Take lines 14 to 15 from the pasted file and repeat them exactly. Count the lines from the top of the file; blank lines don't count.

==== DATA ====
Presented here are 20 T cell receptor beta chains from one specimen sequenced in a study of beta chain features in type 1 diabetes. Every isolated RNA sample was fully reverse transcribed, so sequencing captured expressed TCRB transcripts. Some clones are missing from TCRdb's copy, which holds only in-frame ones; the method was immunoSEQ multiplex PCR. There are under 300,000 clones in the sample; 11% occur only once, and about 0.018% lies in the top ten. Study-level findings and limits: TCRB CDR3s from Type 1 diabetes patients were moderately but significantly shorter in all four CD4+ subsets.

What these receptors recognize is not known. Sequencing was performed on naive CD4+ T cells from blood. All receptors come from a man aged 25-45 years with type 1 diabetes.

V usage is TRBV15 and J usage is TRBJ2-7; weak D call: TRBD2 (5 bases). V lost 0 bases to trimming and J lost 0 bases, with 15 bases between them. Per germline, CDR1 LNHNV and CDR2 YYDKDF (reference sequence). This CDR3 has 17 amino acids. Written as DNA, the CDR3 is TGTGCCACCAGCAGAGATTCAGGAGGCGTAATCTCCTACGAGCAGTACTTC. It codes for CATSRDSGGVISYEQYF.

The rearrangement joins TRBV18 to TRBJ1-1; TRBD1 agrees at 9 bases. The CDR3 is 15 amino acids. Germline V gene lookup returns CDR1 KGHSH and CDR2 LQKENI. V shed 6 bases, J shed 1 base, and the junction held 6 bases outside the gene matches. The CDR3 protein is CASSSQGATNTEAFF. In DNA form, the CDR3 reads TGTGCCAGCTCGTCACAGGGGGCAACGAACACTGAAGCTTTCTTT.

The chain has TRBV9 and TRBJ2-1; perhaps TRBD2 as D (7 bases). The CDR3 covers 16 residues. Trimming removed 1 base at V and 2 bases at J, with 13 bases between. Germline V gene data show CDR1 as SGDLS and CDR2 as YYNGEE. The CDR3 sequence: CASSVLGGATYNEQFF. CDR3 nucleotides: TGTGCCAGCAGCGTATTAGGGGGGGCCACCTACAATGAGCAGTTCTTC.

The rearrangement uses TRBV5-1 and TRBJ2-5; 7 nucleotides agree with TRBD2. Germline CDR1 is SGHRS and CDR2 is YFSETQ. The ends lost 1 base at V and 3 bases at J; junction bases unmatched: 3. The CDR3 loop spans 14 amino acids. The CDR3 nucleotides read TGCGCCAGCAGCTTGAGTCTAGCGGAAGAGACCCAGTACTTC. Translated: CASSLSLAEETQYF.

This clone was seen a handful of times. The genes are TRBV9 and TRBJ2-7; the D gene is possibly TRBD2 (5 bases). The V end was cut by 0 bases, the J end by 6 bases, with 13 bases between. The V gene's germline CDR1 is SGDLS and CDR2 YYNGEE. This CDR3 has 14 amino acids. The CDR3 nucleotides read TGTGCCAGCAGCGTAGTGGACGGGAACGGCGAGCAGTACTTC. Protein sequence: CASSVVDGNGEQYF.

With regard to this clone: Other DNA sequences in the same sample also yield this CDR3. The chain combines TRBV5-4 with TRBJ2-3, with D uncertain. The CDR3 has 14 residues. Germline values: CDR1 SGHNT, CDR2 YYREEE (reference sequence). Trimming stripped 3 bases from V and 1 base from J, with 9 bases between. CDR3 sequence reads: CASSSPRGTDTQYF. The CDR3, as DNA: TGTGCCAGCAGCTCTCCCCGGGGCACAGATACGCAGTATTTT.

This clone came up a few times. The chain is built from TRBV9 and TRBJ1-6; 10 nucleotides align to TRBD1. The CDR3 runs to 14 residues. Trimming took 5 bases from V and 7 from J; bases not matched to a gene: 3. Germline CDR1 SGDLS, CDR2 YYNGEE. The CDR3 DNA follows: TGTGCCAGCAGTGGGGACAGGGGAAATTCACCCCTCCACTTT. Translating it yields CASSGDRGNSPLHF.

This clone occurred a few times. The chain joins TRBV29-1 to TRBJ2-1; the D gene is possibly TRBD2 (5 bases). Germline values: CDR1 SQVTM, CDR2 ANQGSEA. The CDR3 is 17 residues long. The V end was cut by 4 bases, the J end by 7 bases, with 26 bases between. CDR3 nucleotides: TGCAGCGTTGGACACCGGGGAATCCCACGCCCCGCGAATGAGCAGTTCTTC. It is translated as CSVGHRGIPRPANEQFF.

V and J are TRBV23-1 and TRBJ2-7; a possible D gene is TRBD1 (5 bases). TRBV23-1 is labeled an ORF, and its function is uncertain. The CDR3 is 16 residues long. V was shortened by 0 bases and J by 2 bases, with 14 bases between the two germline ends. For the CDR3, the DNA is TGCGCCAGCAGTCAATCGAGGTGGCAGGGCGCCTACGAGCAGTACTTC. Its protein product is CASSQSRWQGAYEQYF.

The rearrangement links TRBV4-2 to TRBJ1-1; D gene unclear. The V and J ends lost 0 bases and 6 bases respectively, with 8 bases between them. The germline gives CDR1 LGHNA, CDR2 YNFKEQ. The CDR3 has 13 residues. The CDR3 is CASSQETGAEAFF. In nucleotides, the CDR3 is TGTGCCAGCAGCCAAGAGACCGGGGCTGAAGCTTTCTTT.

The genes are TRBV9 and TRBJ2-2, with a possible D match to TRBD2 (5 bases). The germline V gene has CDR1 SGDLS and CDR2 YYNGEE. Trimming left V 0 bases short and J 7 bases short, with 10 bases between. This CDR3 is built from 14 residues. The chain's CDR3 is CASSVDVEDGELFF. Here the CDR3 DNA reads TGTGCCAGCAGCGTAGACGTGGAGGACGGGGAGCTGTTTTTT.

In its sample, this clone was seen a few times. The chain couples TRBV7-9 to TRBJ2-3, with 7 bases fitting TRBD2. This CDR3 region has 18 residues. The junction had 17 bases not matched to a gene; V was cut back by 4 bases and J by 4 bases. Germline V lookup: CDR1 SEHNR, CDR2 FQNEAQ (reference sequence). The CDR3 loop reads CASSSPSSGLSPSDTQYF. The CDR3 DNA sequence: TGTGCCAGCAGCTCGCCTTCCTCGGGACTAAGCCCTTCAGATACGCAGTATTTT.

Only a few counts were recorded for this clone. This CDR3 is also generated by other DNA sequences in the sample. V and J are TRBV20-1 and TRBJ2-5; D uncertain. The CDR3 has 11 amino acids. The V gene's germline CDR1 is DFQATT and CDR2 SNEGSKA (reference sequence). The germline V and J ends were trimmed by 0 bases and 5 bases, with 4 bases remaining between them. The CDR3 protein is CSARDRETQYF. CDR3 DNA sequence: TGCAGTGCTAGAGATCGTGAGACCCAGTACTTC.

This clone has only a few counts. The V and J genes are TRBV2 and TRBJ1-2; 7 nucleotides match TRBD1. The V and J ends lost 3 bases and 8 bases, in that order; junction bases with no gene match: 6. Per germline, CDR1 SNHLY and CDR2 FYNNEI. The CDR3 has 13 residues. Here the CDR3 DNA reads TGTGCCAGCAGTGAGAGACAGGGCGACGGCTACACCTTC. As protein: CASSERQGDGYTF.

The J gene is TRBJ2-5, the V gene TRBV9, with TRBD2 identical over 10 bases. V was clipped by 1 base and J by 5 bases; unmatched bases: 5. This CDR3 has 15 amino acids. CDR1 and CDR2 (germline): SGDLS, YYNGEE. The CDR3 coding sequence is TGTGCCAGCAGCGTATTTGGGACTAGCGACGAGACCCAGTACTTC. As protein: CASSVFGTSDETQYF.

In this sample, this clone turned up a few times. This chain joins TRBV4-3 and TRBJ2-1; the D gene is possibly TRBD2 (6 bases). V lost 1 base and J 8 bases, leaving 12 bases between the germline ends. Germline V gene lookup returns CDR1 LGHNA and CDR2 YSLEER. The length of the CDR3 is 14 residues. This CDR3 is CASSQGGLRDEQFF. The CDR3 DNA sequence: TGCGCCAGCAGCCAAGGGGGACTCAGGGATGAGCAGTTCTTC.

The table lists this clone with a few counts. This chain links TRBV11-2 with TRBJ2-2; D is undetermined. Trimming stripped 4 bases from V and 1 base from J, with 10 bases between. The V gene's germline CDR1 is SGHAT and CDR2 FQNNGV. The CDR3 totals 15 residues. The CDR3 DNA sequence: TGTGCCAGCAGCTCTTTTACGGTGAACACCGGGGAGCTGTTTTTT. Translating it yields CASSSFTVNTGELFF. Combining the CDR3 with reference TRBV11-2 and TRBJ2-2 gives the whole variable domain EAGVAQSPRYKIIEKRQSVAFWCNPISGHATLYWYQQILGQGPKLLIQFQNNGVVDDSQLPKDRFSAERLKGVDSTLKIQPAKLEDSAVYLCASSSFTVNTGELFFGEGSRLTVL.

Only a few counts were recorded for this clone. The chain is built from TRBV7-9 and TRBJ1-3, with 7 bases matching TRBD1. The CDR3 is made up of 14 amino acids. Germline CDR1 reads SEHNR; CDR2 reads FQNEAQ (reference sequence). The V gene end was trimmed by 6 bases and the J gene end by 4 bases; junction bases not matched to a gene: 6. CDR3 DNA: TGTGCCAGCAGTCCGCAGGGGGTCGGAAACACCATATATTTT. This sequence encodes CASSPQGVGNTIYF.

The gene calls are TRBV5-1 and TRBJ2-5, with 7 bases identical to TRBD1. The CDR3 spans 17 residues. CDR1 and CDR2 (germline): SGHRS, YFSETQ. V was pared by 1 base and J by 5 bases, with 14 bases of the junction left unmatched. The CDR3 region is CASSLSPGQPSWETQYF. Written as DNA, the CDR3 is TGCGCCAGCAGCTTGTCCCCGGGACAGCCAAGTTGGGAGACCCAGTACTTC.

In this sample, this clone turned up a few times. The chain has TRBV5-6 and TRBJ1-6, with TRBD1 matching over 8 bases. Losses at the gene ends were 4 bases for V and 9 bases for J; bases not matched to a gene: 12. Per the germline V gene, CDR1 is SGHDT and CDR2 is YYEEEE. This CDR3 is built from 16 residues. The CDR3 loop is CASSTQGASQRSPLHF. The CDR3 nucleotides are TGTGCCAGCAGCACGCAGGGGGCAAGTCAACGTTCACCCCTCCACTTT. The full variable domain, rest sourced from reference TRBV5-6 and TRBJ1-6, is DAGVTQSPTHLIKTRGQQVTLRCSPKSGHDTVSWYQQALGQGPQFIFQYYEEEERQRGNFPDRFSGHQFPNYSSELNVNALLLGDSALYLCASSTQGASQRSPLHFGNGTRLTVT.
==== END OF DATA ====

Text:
In its sample, this clone was seen a few times. The chain couples TRBV7-9 to TRBJ2-3, with 7 bases fitting TRBD2. This CDR3 region has 18 residues. The junction had 17 bases not matched to a gene; V was cut back by 4 bases and J by 4 bases. Germline V lookup: CDR1 SEHNR, CDR2 FQNEAQ (reference sequence). The CDR3 loop reads CASSSPSSGLSPSDTQYF. The CDR3 DNA sequence: TGTGCCAGCAGCTCGCCTTCCTCGGGACTAAGCCCTTCAGATACGCAGTATTTT.

Only a few counts were recorded for this clone. This CDR3 is also generated by other DNA sequences in the sample. V and J are TRBV20-1 and TRBJ2-5; D uncertain. The CDR3 has 11 amino acids. The V gene's germline CDR1 is DFQATT and CDR2 SNEGSKA (reference sequence). The germline V and J ends were trimmed by 0 bases and 5 bases, with 4 bases remaining between them. The CDR3 protein is CSARDRETQYF. CDR3 DNA sequence: TGCAGTGCTAGAGATCGTGAGACCCAGTACTTC.